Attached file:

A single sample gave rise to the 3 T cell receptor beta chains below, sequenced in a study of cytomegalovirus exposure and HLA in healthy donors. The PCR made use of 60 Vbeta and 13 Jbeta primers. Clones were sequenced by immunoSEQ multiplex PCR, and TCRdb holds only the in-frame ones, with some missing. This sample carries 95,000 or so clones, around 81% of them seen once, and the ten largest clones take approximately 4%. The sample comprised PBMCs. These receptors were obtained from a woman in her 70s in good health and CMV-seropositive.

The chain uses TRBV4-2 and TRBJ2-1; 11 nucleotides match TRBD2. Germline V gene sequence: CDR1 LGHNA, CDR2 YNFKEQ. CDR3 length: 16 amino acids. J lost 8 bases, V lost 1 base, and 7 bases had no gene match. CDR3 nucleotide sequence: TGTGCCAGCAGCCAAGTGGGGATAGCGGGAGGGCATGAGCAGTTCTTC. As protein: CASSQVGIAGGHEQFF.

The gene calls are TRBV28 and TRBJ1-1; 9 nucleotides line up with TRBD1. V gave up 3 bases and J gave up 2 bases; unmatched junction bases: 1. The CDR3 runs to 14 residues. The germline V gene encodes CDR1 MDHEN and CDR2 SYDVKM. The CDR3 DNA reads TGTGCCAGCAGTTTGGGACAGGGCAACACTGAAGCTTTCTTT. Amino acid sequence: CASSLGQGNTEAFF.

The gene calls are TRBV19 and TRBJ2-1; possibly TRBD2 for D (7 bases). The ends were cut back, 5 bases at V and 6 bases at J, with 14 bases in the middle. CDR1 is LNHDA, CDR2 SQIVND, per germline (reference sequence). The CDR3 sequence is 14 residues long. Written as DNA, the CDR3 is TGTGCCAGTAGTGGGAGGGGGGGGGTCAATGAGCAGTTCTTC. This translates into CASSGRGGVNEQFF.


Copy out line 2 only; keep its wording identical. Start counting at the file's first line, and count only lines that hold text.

The chain uses TRBV4-2 and TRBJ2-1; 11 nucleotides match TRBD2. Germline V gene sequence: CDR1 LGHNA, CDR2 YNFKEQ. CDR3 length: 16 amino acids. J lost 8 bases, V lost 1 base, and 7 bases had no gene match. CDR3 nucleotide sequence: TGTGCCAGCAGCCAAGTGGGGATAGCGGGAGGGCATGAGCAGTTCTTC. As protein: CASSQVGIAGGHEQFF.